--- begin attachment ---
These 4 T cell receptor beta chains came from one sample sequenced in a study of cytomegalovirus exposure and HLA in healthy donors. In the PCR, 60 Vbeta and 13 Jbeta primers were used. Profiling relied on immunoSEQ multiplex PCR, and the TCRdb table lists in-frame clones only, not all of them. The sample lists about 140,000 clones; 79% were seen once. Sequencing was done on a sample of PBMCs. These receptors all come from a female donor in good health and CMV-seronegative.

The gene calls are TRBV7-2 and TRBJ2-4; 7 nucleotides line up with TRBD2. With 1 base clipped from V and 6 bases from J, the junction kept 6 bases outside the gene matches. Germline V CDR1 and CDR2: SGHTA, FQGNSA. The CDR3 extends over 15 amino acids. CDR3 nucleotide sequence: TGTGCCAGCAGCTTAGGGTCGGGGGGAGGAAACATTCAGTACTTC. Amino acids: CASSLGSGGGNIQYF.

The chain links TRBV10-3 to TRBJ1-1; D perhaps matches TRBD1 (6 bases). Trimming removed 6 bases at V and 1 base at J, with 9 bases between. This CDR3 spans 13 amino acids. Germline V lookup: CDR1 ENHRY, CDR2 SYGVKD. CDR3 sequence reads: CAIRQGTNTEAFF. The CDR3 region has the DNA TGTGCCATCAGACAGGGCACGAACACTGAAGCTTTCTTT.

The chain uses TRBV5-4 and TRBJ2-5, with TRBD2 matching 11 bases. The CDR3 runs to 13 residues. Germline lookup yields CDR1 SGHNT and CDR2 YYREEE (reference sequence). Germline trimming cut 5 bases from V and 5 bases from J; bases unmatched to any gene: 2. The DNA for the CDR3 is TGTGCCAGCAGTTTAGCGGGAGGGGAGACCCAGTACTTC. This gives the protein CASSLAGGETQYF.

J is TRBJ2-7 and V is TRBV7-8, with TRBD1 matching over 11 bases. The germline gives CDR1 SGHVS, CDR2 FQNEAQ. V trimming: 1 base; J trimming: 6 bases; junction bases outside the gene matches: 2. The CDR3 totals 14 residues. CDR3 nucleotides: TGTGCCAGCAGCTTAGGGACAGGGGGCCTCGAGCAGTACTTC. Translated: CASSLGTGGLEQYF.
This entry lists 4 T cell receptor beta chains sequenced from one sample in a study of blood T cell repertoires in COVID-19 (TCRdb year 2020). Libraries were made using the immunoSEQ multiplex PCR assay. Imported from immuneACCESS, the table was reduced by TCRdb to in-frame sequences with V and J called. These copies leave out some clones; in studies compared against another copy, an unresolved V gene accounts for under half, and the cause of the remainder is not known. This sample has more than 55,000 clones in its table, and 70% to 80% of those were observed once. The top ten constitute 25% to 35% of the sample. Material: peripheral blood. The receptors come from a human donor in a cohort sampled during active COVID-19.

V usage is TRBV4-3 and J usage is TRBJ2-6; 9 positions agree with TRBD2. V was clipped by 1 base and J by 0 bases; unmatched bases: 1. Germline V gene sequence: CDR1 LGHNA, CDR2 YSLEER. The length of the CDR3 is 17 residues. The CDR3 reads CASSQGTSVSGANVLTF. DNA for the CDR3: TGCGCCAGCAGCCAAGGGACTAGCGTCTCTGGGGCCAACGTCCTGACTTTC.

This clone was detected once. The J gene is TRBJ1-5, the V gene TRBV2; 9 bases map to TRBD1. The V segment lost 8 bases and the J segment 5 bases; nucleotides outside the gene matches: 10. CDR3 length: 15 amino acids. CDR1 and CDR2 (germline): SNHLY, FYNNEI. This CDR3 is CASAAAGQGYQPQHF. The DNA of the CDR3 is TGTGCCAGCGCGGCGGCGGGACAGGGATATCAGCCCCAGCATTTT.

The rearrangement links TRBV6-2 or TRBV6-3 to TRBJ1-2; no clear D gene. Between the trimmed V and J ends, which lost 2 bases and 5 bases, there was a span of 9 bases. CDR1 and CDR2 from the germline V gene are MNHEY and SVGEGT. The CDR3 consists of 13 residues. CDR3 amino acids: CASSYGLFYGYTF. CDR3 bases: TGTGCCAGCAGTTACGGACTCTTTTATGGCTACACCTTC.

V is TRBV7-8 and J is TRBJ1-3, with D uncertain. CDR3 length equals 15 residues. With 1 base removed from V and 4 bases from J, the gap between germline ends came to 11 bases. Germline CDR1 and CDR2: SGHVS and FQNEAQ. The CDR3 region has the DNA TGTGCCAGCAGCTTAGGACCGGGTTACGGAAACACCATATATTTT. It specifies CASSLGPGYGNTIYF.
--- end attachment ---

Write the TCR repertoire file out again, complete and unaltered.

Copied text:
These 4 T cell receptor beta chains came from one sample sequenced in a study of cytomegalovirus exposure and HLA in healthy donors. In the PCR, 60 Vbeta and 13 Jbeta primers were used. Profiling relied on immunoSEQ multiplex PCR, and the TCRdb table lists in-frame clones only, not all of them. The sample lists about 140,000 clones; 79% were seen once. Sequencing was done on a sample of PBMCs. These receptors all come from a female donor in good health and CMV-seronegative.

The gene calls are TRBV7-2 and TRBJ2-4; 7 nucleotides line up with TRBD2. With 1 base clipped from V and 6 bases from J, the junction kept 6 bases outside the gene matches. Germline V CDR1 and CDR2: SGHTA, FQGNSA. The CDR3 extends over 15 amino acids. CDR3 nucleotide sequence: TGTGCCAGCAGCTTAGGGTCGGGGGGAGGAAACATTCAGTACTTC. Amino acids: CASSLGSGGGNIQYF.

The chain links TRBV10-3 to TRBJ1-1; D perhaps matches TRBD1 (6 bases). Trimming removed 6 bases at V and 1 base at J, with 9 bases between. This CDR3 spans 13 amino acids. Germline V lookup: CDR1 ENHRY, CDR2 SYGVKD. CDR3 sequence reads: CAIRQGTNTEAFF. The CDR3 region has the DNA TGTGCCATCAGACAGGGCACGAACACTGAAGCTTTCTTT.

The chain uses TRBV5-4 and TRBJ2-5, with TRBD2 matching 11 bases. The CDR3 runs to 13 residues. Germline lookup yields CDR1 SGHNT and CDR2 YYREEE (reference sequence). Germline trimming cut 5 bases from V and 5 bases from J; bases unmatched to any gene: 2. The DNA for the CDR3 is TGTGCCAGCAGTTTAGCGGGAGGGGAGACCCAGTACTTC. This gives the protein CASSLAGGETQYF.

J is TRBJ2-7 and V is TRBV7-8, with TRBD1 matching over 11 bases. The germline gives CDR1 SGHVS, CDR2 FQNEAQ. V trimming: 1 base; J trimming: 6 bases; junction bases outside the gene matches: 2. The CDR3 totals 14 residues. CDR3 nucleotides: TGTGCCAGCAGCTTAGGGACAGGGGGCCTCGAGCAGTACTTC. Translated: CASSLGTGGLEQYF.
This entry lists 4 T cell receptor beta chains sequenced from one sample in a study of blood T cell repertoires in COVID-19 (TCRdb year 2020). Libraries were made using the immunoSEQ multiplex PCR assay. Imported from immuneACCESS, the table was reduced by TCRdb to in-frame sequences with V and J called. These copies leave out some clones; in studies compared against another copy, an unresolved V gene accounts for under half, and the cause of the remainder is not known. This sample has more than 55,000 clones in its table, and 70% to 80% of those were observed once. The top ten constitute 25% to 35% of the sample. Material: peripheral blood. The receptors come from a human donor in a cohort sampled during active COVID-19.

V usage is TRBV4-3 and J usage is TRBJ2-6; 9 positions agree with TRBD2. V was clipped by 1 base and J by 0 bases; unmatched bases: 1. Germline V gene sequence: CDR1 LGHNA, CDR2 YSLEER. The length of the CDR3 is 17 residues. The CDR3 reads CASSQGTSVSGANVLTF. DNA for the CDR3: TGCGCCAGCAGCCAAGGGACTAGCGTCTCTGGGGCCAACGTCCTGACTTTC.

This clone was detected once. The J gene is TRBJ1-5, the V gene TRBV2; 9 bases map to TRBD1. The V segment lost 8 bases and the J segment 5 bases; nucleotides outside the gene matches: 10. CDR3 length: 15 amino acids. CDR1 and CDR2 (germline): SNHLY, FYNNEI. This CDR3 is CASAAAGQGYQPQHF. The DNA of the CDR3 is TGTGCCAGCGCGGCGGCGGGACAGGGATATCAGCCCCAGCATTTT.

The rearrangement links TRBV6-2 or TRBV6-3 to TRBJ1-2; no clear D gene. Between the trimmed V and J ends, which lost 2 bases and 5 bases, there was a span of 9 bases. CDR1 and CDR2 from the germline V gene are MNHEY and SVGEGT. The CDR3 consists of 13 residues. CDR3 amino acids: CASSYGLFYGYTF. CDR3 bases: TGTGCCAGCAGTTACGGACTCTTTTATGGCTACACCTTC.

V is TRBV7-8 and J is TRBJ1-3, with D uncertain. CDR3 length equals 15 residues. With 1 base removed from V and 4 bases from J, the gap between germline ends came to 11 bases. Germline CDR1 and CDR2: SGHVS and FQNEAQ. The CDR3 region has the DNA TGTGCCAGCAGCTTAGGACCGGGTTACGGAAACACCATATATTTT. It specifies CASSLGPGYGNTIYF.